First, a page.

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Photo: Caracas Arepa Bar

Rockaway Bagels

Every neighborhood in New York needs its signature n0-frills bagel place, and Rockaway Bagels is exactly that. Get to Rockaway bright and early, grab a bagel to go, and spend the morning in the waves before planning your stomach’s next move.

What to getA bacon, egg and cheese.

Closest subway stopBeach 116th St.

Playland Motel

The restaurant at the Playland Motel is no longer the scenester party haven of yesteryear. Dan Cipriani, owner of the Lodge in Williamsburg, reopened the restaurant in May with a “family-friendly” vision. Don’t worry, he didn’t replace bar stools with high-chairs, but he did reconfigure the restaurant as a concept space, with plans for art openings, open mic nights, and collaborations with surf and skate companies. The beachy food and drink menu make it an ideal stop for breakfast, lunch or dinner –  think breakfast burritos, fresh fish, and plenty of margs.

What to getNew England clam chowder, Baja fish tacos, and a guava margarita.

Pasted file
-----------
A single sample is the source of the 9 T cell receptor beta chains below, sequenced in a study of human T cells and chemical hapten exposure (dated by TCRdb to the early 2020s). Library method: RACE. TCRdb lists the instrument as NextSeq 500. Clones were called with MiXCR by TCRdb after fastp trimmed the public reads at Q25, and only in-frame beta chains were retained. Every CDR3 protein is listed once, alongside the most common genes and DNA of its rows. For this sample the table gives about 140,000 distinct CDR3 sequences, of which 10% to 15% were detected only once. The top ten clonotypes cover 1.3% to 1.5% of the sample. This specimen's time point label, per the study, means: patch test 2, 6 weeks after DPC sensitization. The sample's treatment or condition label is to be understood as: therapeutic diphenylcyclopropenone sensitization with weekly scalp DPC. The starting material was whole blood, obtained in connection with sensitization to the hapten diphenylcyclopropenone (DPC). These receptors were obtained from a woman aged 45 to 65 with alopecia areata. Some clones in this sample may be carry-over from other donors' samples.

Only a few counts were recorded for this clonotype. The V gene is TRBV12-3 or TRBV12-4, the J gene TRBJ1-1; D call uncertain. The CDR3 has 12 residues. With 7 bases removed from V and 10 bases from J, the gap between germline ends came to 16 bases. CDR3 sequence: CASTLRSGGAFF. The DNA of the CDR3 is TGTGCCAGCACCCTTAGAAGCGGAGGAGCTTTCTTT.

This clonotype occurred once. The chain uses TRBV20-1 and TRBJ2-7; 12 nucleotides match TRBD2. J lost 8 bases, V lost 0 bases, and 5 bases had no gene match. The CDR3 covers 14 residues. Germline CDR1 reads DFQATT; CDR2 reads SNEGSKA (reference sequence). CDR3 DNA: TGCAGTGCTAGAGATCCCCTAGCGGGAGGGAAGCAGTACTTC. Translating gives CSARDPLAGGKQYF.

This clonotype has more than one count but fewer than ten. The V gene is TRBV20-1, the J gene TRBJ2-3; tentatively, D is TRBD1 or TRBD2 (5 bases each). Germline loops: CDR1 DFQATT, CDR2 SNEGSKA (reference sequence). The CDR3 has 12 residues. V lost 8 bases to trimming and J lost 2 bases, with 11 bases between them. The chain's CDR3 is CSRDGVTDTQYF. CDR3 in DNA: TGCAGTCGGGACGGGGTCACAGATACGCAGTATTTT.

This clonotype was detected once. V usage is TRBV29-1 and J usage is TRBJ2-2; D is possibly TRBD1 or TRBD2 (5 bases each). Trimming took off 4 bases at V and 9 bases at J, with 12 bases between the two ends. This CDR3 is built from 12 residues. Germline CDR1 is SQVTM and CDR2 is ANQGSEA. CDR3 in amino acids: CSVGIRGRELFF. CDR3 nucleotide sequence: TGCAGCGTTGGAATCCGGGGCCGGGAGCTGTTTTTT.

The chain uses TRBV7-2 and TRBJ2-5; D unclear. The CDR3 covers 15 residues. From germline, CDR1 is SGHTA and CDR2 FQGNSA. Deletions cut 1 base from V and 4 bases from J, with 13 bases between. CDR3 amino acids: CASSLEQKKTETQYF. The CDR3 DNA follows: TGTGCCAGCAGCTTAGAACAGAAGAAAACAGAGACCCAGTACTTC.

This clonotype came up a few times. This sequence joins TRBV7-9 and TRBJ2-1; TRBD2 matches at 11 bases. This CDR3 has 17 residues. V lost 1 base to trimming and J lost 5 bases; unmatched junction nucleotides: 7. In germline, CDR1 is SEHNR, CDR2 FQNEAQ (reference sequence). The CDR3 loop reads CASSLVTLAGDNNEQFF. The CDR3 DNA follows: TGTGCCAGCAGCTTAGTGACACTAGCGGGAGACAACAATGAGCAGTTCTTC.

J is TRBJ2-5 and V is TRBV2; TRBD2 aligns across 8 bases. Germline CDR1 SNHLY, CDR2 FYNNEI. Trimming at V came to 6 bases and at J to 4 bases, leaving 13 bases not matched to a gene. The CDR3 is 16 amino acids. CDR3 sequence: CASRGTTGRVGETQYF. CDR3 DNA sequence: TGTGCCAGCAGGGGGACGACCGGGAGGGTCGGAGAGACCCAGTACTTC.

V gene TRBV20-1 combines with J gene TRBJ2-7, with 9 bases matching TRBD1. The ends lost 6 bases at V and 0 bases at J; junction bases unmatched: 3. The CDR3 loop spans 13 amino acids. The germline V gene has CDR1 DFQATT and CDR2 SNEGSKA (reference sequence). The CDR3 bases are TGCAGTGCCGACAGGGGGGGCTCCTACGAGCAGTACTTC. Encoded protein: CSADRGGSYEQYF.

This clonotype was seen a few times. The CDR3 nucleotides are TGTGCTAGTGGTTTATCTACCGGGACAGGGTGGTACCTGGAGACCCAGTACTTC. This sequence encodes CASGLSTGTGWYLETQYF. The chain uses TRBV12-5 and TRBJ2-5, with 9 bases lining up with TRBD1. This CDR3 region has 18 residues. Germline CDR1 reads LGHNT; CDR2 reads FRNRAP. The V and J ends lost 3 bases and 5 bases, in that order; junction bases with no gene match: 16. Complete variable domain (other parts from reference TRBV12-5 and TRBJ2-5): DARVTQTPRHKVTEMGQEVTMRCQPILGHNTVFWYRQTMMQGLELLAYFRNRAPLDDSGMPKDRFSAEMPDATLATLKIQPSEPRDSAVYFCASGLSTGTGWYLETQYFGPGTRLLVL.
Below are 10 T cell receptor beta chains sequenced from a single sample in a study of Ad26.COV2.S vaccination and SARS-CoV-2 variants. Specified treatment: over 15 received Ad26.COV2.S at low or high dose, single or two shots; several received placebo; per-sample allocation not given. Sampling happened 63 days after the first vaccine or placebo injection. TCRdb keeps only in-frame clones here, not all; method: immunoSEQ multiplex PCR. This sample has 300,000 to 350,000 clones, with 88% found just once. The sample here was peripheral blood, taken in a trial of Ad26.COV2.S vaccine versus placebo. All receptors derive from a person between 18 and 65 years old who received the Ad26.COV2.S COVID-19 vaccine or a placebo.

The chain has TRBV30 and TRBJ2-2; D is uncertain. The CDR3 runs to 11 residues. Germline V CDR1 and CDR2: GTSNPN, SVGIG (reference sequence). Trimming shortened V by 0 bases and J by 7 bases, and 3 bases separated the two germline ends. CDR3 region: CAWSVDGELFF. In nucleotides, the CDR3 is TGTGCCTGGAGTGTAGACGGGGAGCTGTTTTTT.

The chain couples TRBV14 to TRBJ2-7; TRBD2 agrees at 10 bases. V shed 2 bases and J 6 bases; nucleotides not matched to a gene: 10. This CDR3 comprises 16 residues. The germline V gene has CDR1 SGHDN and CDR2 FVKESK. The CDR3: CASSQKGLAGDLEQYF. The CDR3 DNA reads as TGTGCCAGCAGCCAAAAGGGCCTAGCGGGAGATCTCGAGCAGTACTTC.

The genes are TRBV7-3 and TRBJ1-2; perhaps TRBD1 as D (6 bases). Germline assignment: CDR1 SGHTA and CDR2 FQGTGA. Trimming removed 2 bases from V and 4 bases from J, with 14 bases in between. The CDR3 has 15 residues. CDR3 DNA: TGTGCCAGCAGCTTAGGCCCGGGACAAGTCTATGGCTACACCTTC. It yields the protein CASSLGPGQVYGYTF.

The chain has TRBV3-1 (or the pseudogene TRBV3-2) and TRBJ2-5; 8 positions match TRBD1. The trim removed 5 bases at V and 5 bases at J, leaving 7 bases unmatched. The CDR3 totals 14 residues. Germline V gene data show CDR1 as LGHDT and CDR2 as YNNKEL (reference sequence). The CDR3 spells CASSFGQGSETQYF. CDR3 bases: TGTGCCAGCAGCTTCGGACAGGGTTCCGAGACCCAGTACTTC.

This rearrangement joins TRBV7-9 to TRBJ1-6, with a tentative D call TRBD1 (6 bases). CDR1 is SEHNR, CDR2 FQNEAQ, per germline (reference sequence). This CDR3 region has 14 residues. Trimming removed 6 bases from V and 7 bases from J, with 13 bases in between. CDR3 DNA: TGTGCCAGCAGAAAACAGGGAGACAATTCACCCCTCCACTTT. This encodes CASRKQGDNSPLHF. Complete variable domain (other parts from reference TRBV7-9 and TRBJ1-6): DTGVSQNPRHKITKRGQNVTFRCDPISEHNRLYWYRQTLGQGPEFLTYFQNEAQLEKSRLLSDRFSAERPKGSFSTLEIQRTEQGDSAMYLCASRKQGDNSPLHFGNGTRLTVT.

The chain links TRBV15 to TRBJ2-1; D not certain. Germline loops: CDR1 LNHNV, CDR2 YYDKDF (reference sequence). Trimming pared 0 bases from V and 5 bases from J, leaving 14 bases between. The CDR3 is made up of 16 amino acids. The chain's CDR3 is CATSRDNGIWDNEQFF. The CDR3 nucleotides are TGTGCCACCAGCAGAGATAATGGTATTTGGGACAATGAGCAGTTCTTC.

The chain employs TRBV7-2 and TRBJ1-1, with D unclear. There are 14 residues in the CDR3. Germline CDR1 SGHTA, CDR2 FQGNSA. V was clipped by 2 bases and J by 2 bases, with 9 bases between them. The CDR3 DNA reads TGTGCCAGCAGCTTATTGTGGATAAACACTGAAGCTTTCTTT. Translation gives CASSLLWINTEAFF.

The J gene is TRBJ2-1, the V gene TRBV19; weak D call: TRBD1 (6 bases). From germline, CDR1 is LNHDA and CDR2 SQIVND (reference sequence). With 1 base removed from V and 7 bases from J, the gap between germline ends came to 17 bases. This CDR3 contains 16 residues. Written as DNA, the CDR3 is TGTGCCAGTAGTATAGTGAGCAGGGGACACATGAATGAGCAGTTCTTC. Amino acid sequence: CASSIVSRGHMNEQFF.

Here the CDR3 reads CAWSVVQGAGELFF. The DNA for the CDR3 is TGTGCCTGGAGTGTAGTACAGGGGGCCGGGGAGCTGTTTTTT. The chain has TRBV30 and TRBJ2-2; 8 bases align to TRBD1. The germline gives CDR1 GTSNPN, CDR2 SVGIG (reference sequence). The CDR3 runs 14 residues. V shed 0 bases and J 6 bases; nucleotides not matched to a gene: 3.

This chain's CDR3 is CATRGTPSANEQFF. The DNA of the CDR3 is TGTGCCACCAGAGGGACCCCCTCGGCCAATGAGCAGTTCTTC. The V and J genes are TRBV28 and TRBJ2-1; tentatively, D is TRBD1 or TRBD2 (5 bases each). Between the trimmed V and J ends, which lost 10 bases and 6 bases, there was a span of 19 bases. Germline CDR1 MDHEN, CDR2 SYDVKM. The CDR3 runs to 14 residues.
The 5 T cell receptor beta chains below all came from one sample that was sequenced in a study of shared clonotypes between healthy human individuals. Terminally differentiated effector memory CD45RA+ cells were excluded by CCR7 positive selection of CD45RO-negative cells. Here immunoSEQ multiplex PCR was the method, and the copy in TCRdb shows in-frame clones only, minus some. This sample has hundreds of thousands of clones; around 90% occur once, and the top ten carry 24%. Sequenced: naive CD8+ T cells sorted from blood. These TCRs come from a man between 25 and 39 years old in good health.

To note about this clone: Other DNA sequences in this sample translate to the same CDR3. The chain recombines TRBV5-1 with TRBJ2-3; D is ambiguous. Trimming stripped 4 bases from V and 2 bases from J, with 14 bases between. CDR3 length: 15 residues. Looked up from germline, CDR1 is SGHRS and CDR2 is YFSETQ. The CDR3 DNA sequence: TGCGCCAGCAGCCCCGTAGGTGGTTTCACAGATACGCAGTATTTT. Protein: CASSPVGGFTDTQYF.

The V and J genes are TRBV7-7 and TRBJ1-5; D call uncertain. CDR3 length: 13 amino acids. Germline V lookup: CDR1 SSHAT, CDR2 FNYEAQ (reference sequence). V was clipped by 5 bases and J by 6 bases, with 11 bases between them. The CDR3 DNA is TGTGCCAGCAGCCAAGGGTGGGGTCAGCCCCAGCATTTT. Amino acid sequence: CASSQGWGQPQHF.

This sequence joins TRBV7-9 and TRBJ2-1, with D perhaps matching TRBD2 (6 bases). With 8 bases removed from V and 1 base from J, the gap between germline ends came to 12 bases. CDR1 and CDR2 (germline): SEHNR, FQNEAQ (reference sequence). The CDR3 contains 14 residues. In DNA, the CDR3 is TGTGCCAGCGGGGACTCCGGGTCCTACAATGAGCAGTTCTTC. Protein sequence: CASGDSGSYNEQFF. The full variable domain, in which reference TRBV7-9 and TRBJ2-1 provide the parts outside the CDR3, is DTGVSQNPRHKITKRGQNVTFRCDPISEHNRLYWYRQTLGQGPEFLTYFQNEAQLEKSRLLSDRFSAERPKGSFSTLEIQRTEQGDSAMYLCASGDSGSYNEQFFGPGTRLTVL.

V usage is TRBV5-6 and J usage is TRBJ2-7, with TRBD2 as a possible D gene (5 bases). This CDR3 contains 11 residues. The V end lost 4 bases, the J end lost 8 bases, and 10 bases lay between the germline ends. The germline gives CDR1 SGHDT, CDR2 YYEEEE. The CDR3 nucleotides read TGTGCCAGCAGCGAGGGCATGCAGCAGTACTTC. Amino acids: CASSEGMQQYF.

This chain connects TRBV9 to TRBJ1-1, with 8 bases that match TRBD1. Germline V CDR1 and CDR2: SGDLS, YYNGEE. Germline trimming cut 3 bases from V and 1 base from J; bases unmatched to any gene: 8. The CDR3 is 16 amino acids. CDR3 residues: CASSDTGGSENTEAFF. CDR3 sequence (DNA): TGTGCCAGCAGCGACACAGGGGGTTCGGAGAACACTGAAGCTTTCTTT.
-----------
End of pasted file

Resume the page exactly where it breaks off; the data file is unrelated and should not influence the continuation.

Closest subway stop: Beach 98th St.

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Photo: Playland Motel (credit: Michael Rudin)

SALT

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Come as you are restaurant focusing on fresh summer flavors and friendly service, this waterfront restaurant uses the natural resources of the area in unexpected ways exemplified by their preparation of littleneck clams which features chorizo, apples and cilantro.

Harlow East

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The coveted Marina location in Sag Harbor town has finally been filled by a worthy establishment. Harlow is both bar and restaurant with late night dancing and ample outdoor seating overlooking the bay and the harbor. With seafood and burgers to die for, those lucky enough to travel to the Hampton’s by boat will certainly know about this spot.

Back Page

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Page restaurant on Main Street in Sag Harbor has opened a porch space complete with bar and appetizers where people collect after-hours for sangria. The small lounge space is incredibly comfortable and makes it easy to meet people.

Murf’s

Murf's Tavern
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The dive to top all dives, Murf’s is a salty taste of old Sag Harbor sailor culture that we are lucky to have. A juke box, dart board, and casino games are just a few of the down and dirty activities offered by the small and musty spot. Unique and beloved, it has an unequivocally old school vibe embraced by locals and visitors alike.

Tutto il Giorno

Tutto il Giorno
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Standout rustic Italian fare at this intimate Sag Harbor restaurant incorporates simple pasta dishes, incredible sauces, and a variety of local seafood plates into a perfect country style menu. Lunch and dinner served daily, no reservations, but enjoy bay views as you wait for a table.